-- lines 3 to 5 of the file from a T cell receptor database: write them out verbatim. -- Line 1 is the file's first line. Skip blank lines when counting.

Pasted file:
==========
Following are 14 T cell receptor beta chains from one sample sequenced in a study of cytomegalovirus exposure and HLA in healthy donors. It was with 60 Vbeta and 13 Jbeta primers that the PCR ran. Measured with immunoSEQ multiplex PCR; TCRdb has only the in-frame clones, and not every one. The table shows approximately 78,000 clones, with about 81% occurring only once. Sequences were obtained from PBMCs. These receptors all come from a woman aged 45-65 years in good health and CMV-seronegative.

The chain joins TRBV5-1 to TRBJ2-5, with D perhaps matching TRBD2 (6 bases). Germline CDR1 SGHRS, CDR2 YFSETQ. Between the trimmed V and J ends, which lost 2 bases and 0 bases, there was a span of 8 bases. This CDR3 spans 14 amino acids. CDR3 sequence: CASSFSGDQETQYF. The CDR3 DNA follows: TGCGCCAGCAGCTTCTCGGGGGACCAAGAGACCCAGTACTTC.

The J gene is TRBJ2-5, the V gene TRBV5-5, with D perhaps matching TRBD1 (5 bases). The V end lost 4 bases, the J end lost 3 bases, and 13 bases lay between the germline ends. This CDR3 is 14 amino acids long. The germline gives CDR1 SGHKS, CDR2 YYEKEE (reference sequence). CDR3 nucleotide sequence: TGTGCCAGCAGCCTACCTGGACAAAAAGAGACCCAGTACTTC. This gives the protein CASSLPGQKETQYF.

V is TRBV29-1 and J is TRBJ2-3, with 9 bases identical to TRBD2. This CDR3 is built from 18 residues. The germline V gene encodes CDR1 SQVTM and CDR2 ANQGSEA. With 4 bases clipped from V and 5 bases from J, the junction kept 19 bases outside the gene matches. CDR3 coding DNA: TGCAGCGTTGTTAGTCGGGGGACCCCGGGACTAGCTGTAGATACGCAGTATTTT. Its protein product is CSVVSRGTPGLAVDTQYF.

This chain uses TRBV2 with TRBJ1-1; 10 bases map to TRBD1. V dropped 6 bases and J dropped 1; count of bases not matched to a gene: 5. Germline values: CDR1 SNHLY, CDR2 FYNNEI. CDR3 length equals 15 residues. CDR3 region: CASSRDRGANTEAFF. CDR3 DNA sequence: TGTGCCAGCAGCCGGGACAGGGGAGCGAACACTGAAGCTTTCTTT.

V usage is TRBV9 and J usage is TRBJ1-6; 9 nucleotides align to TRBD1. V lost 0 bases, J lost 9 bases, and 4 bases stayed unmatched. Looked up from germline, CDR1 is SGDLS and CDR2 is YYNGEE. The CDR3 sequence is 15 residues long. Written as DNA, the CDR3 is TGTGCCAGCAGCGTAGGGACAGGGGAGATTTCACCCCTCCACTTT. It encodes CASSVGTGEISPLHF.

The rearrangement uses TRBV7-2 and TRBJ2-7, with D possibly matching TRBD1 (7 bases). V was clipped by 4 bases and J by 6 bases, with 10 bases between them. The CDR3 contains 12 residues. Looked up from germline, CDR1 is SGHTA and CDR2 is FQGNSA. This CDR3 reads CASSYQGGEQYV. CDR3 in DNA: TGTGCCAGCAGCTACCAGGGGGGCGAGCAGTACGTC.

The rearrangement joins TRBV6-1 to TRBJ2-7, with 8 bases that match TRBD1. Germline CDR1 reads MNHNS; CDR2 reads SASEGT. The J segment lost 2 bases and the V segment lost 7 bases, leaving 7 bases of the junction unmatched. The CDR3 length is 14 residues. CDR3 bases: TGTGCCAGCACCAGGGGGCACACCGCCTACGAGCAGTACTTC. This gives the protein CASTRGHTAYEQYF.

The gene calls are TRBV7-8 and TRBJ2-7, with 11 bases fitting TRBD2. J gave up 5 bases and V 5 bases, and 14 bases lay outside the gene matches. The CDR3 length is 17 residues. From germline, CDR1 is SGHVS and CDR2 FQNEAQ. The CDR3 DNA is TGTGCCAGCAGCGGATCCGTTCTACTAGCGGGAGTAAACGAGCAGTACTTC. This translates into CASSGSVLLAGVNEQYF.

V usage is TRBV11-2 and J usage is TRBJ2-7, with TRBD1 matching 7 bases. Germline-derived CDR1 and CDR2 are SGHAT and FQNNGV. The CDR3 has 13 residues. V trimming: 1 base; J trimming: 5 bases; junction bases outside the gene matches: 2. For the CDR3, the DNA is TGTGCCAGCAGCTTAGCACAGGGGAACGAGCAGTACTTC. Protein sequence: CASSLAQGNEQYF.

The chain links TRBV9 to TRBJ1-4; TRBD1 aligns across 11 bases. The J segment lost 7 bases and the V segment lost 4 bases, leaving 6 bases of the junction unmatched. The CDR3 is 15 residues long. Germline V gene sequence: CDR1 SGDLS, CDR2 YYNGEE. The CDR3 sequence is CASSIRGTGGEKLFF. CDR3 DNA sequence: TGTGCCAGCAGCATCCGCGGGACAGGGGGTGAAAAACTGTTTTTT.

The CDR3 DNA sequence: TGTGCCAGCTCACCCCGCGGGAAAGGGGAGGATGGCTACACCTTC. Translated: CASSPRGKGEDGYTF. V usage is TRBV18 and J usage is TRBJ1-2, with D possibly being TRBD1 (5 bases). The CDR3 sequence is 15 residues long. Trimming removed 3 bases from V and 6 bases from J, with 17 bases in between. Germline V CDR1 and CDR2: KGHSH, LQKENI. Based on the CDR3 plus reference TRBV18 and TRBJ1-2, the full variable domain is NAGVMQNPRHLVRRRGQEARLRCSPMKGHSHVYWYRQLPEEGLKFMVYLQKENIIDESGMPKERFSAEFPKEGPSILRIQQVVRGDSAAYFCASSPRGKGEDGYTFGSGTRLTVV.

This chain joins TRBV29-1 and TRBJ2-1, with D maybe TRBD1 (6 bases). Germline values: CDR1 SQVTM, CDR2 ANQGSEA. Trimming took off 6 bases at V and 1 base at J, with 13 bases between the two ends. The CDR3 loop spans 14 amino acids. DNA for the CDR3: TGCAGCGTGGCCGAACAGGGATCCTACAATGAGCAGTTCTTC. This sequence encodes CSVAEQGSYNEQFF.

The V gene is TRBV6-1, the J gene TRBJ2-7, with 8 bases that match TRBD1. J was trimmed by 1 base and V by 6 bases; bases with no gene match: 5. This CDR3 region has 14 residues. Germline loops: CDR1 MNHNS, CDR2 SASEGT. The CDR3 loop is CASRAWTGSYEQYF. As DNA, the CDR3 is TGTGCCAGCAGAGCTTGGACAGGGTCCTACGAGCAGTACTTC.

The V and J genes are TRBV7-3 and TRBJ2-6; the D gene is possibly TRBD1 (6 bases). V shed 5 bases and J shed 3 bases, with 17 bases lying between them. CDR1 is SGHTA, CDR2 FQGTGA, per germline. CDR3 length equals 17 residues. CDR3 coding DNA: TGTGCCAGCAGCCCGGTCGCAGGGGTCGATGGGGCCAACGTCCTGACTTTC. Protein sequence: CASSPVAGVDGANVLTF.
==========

The J gene is TRBJ2-5, the V gene TRBV5-5, with D perhaps matching TRBD1 (5 bases). The V end lost 4 bases, the J end lost 3 bases, and 13 bases lay between the germline ends. This CDR3 is 14 amino acids long. The germline gives CDR1 SGHKS, CDR2 YYEKEE (reference sequence). CDR3 nucleotide sequence: TGTGCCAGCAGCCTACCTGGACAAAAAGAGACCCAGTACTTC. This gives the protein CASSLPGQKETQYF.

V is TRBV29-1 and J is TRBJ2-3, with 9 bases identical to TRBD2. This CDR3 is built from 18 residues. The germline V gene encodes CDR1 SQVTM and CDR2 ANQGSEA. With 4 bases clipped from V and 5 bases from J, the junction kept 19 bases outside the gene matches. CDR3 coding DNA: TGCAGCGTTGTTAGTCGGGGGACCCCGGGACTAGCTGTAGATACGCAGTATTTT. Its protein product is CSVVSRGTPGLAVDTQYF.

This chain uses TRBV2 with TRBJ1-1; 10 bases map to TRBD1. V dropped 6 bases and J dropped 1; count of bases not matched to a gene: 5. Germline values: CDR1 SNHLY, CDR2 FYNNEI. CDR3 length equals 15 residues. CDR3 region: CASSRDRGANTEAFF. CDR3 DNA sequence: TGTGCCAGCAGCCGGGACAGGGGAGCGAACACTGAAGCTTTCTTT.